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Will late stage investing recover quicker in emerging markets?

Since the pandemic, venture capital has witnessed a notable pullback from investors across various stages of investment. In fact, the global venture dollar volume has experienced a year-on-year change of -53%. In particular, late stage investments dropped from around $94.1Bn in Q4 of 2021 to only $39.2Bn in Q1 of 2023. This is posing challenges for both investors and founders alike. We propose that this drastic drop is largely due to a confluence of economic uncertainties and market adjustments. In this article, we will break down the reasons behind the drop into two sections: why VC investors are pulling back in general, and what specifically is happening in the late-stage investments amid this trend.

Written by: Jonathan Ouyang


Outlook of Emerging Markets

In the post-pandemic world, emerging markets are on an upswing. Economic growth is expected to accelerate as interest rates and inflation rates both fall. Since the pandemic hit, many central banks in these regions have chosen more aggressive monetary policies to tame inflation and stabilise their currencies relative to the dollar.

As a result, most emerging markets, with the exceptions of those with specific issues, have seen inflation returned to normal, and economic growth rising faster relative to developed markets as emerging market central banks have begun to ease monetary policies in 2024. Economic stability at this stage is crucial in the consideration for the region’s future investment landscape.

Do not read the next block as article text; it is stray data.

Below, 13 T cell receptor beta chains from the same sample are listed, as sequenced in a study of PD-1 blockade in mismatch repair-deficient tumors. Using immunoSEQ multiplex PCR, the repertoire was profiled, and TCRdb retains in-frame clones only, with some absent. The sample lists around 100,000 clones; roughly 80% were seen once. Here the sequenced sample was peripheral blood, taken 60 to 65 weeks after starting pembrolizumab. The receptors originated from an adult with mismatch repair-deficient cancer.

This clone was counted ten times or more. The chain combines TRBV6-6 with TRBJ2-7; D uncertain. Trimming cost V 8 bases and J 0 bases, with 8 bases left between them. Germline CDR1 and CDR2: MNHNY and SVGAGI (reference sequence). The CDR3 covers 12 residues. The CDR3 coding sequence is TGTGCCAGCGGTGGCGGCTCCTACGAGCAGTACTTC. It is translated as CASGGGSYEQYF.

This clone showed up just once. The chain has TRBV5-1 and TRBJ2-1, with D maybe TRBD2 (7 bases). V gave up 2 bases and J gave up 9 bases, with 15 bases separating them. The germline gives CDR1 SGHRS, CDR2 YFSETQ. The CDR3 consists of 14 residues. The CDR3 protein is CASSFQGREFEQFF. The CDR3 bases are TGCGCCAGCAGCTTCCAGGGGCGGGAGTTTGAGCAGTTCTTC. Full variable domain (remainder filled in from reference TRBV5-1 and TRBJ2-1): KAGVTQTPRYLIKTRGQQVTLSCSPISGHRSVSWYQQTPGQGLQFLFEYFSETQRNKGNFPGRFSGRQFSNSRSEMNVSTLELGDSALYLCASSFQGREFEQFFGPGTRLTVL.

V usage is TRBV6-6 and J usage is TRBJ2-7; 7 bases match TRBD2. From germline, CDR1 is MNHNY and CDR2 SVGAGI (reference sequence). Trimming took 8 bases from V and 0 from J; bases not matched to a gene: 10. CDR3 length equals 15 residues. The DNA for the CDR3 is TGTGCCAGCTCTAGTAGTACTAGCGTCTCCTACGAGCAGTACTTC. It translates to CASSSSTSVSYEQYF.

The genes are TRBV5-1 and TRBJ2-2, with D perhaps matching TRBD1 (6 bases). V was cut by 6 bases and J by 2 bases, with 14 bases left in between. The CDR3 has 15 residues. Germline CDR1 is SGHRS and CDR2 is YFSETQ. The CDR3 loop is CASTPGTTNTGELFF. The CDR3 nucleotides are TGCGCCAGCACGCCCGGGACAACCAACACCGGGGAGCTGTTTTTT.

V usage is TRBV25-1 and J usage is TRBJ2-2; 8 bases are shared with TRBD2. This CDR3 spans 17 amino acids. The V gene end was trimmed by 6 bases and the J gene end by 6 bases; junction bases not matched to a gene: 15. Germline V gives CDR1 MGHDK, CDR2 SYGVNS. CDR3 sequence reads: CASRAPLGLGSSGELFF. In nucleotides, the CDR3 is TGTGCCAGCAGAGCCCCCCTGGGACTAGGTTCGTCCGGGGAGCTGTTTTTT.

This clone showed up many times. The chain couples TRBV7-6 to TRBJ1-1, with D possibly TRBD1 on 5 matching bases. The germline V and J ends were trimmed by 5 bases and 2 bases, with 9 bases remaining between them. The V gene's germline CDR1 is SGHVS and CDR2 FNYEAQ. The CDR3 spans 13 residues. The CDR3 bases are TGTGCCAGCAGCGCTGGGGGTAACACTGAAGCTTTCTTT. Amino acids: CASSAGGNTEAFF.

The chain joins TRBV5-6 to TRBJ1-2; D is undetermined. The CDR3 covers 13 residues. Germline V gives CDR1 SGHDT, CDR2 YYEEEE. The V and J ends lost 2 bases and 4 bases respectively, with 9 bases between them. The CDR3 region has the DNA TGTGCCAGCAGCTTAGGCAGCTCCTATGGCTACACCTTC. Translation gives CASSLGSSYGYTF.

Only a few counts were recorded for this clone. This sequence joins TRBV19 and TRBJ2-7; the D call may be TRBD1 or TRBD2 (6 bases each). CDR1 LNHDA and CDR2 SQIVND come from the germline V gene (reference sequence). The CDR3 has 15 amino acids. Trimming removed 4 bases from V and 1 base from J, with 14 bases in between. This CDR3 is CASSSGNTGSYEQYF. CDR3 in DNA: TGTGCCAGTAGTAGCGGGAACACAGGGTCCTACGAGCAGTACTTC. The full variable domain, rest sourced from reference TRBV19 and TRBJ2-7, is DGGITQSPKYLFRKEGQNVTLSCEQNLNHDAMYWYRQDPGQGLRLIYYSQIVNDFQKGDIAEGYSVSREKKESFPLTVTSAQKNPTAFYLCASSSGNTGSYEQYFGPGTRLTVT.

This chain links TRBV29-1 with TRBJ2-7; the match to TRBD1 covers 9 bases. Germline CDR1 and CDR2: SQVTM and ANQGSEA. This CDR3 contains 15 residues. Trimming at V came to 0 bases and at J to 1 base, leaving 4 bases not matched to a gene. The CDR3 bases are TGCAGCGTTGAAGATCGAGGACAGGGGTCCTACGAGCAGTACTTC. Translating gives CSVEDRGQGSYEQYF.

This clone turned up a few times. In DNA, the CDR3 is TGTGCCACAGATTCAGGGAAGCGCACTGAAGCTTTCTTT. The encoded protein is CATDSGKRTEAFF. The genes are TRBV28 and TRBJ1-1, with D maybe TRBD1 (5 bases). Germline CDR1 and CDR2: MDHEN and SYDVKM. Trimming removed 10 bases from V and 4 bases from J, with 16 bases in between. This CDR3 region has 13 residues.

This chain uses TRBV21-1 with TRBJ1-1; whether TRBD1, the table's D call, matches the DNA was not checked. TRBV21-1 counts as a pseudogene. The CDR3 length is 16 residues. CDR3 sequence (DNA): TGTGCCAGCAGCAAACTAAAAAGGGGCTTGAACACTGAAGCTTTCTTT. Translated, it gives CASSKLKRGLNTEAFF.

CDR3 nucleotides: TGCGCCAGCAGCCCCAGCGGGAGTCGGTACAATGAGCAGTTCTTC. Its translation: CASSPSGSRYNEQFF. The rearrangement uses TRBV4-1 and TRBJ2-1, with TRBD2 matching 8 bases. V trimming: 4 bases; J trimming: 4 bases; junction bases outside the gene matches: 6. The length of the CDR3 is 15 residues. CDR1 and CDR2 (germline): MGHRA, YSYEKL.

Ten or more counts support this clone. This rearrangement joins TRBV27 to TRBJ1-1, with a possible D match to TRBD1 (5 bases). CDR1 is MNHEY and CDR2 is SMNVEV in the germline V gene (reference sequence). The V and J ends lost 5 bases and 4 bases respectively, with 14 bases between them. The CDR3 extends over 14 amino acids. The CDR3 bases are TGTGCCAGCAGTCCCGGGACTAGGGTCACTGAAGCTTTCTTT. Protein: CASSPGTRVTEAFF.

We also see several additional factors that might make emerging markets an attractive destination to direct investments. Firstly, earnings growth expectations in emerging markets have now exceeded developed markets, projected to be 19% compared to 11% for the US. Secondly, investors are seeking to diversify away from US equities, as well as China and guard against a risk of valuation. This is good news for emerging markets. Given that they’ve performed better than developed markets in annual returns for the past 20 years, it’s not a stretch to think that investors might be attracted to these markets first once the global economic conditions stabilises. 

With that being said, let us consider two notable emerging markets, LATAM and Africa, and consider whether their late-stage investments could experience a quick comeback.

LATAM: Even with a harsh funding drop (down 60% in 2023), LATAM has a strong foundation. The region boasts nearly 50 unicorns, with established fintech firms leading the pack. These firms with a proven track record of success are well-positioned to scale and capture larger market shares with the funding environment on the rise. In this sense, local investors, as well as experienced returnees from successful start-ups are the most likely going to be the backbone pushing the region’s venture ecosystem growth.


Africa: While Africa has fewer unicorns, it does pose the potential for a vibrant late-stage scene. Africa has a young and tech-savvy population, which would be the fuel of the region’s emerging sectors such as mobile money and enterprise solutions.